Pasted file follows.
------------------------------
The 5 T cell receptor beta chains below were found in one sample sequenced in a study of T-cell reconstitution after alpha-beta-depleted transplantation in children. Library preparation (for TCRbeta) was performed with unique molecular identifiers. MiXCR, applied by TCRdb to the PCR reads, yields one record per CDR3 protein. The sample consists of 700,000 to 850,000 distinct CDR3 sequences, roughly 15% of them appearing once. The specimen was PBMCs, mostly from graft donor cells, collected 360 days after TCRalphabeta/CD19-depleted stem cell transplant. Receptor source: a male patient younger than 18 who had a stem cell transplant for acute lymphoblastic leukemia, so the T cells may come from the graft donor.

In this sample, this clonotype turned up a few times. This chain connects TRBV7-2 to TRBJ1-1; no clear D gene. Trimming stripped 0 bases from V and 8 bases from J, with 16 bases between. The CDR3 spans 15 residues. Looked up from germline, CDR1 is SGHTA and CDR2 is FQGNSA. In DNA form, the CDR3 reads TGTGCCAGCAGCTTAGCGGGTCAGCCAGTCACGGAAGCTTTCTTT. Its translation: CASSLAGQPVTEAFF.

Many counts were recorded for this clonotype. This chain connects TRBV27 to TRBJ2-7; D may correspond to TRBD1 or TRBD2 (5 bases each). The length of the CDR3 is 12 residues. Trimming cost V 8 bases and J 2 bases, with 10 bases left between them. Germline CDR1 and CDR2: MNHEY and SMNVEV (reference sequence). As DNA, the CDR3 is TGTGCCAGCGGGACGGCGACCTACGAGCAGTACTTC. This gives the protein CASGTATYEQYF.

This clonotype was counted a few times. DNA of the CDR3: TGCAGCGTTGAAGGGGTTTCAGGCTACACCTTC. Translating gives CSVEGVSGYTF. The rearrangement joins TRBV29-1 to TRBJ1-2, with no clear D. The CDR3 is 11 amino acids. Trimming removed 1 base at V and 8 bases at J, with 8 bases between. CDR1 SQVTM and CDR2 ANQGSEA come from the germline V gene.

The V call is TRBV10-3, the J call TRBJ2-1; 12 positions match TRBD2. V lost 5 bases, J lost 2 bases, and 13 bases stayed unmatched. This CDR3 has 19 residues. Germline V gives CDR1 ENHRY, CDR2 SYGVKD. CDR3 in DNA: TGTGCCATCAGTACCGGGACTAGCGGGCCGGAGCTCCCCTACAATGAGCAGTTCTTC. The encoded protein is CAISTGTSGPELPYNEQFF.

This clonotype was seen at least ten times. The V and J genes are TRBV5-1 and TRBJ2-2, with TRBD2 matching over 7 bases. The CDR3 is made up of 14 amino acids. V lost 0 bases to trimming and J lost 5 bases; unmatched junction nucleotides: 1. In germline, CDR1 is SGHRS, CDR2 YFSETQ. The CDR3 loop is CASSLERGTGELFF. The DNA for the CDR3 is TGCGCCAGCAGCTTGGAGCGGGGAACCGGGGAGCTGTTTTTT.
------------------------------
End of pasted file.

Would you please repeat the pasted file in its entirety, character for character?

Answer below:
The 5 T cell receptor beta chains below were found in one sample sequenced in a study of T-cell reconstitution after alpha-beta-depleted transplantation in children. Library preparation (for TCRbeta) was performed with unique molecular identifiers. MiXCR, applied by TCRdb to the PCR reads, yields one record per CDR3 protein. The sample consists of 700,000 to 850,000 distinct CDR3 sequences, roughly 15% of them appearing once. The specimen was PBMCs, mostly from graft donor cells, collected 360 days after TCRalphabeta/CD19-depleted stem cell transplant. Receptor source: a male patient younger than 18 who had a stem cell transplant for acute lymphoblastic leukemia, so the T cells may come from the graft donor.

In this sample, this clonotype turned up a few times. This chain connects TRBV7-2 to TRBJ1-1; no clear D gene. Trimming stripped 0 bases from V and 8 bases from J, with 16 bases between. The CDR3 spans 15 residues. Looked up from germline, CDR1 is SGHTA and CDR2 is FQGNSA. In DNA form, the CDR3 reads TGTGCCAGCAGCTTAGCGGGTCAGCCAGTCACGGAAGCTTTCTTT. Its translation: CASSLAGQPVTEAFF.

Many counts were recorded for this clonotype. This chain connects TRBV27 to TRBJ2-7; D may correspond to TRBD1 or TRBD2 (5 bases each). The length of the CDR3 is 12 residues. Trimming cost V 8 bases and J 2 bases, with 10 bases left between them. Germline CDR1 and CDR2: MNHEY and SMNVEV (reference sequence). As DNA, the CDR3 is TGTGCCAGCGGGACGGCGACCTACGAGCAGTACTTC. This gives the protein CASGTATYEQYF.

This clonotype was counted a few times. DNA of the CDR3: TGCAGCGTTGAAGGGGTTTCAGGCTACACCTTC. Translating gives CSVEGVSGYTF. The rearrangement joins TRBV29-1 to TRBJ1-2, with no clear D. The CDR3 is 11 amino acids. Trimming removed 1 base at V and 8 bases at J, with 8 bases between. CDR1 SQVTM and CDR2 ANQGSEA come from the germline V gene.

The V call is TRBV10-3, the J call TRBJ2-1; 12 positions match TRBD2. V lost 5 bases, J lost 2 bases, and 13 bases stayed unmatched. This CDR3 has 19 residues. Germline V gives CDR1 ENHRY, CDR2 SYGVKD. CDR3 in DNA: TGTGCCATCAGTACCGGGACTAGCGGGCCGGAGCTCCCCTACAATGAGCAGTTCTTC. The encoded protein is CAISTGTSGPELPYNEQFF.

This clonotype was seen at least ten times. The V and J genes are TRBV5-1 and TRBJ2-2, with TRBD2 matching over 7 bases. The CDR3 is made up of 14 amino acids. V lost 0 bases to trimming and J lost 5 bases; unmatched junction nucleotides: 1. In germline, CDR1 is SGHRS, CDR2 YFSETQ. The CDR3 loop is CASSLERGTGELFF. The DNA for the CDR3 is TGCGCCAGCAGCTTGGAGCGGGGAACCGGGGAGCTGTTTTTT.